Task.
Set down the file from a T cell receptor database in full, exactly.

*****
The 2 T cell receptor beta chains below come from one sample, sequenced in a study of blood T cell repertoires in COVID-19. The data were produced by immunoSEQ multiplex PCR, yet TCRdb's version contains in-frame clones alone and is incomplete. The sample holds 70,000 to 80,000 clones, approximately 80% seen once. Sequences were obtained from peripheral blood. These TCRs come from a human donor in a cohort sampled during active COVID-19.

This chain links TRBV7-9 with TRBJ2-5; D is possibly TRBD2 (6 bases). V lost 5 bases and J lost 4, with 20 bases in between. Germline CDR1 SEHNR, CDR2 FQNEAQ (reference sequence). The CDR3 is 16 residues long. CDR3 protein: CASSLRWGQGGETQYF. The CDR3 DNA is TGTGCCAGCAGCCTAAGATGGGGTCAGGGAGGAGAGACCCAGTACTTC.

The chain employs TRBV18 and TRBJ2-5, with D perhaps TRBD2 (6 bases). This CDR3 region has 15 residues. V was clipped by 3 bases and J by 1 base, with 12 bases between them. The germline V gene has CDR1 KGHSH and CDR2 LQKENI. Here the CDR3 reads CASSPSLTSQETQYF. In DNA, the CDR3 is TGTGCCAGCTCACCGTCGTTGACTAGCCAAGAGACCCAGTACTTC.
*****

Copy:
The 2 T cell receptor beta chains below come from one sample, sequenced in a study of blood T cell repertoires in COVID-19. The data were produced by immunoSEQ multiplex PCR, yet TCRdb's version contains in-frame clones alone and is incomplete. The sample holds 70,000 to 80,000 clones, approximately 80% seen once. Sequences were obtained from peripheral blood. These TCRs come from a human donor in a cohort sampled during active COVID-19.

This chain links TRBV7-9 with TRBJ2-5; D is possibly TRBD2 (6 bases). V lost 5 bases and J lost 4, with 20 bases in between. Germline CDR1 SEHNR, CDR2 FQNEAQ (reference sequence). The CDR3 is 16 residues long. CDR3 protein: CASSLRWGQGGETQYF. The CDR3 DNA is TGTGCCAGCAGCCTAAGATGGGGTCAGGGAGGAGAGACCCAGTACTTC.

The chain employs TRBV18 and TRBJ2-5, with D perhaps TRBD2 (6 bases). This CDR3 region has 15 residues. V was clipped by 3 bases and J by 1 base, with 12 bases between them. The germline V gene has CDR1 KGHSH and CDR2 LQKENI. Here the CDR3 reads CASSPSLTSQETQYF. In DNA, the CDR3 is TGTGCCAGCTCACCGTCGTTGACTAGCCAAGAGACCCAGTACTTC.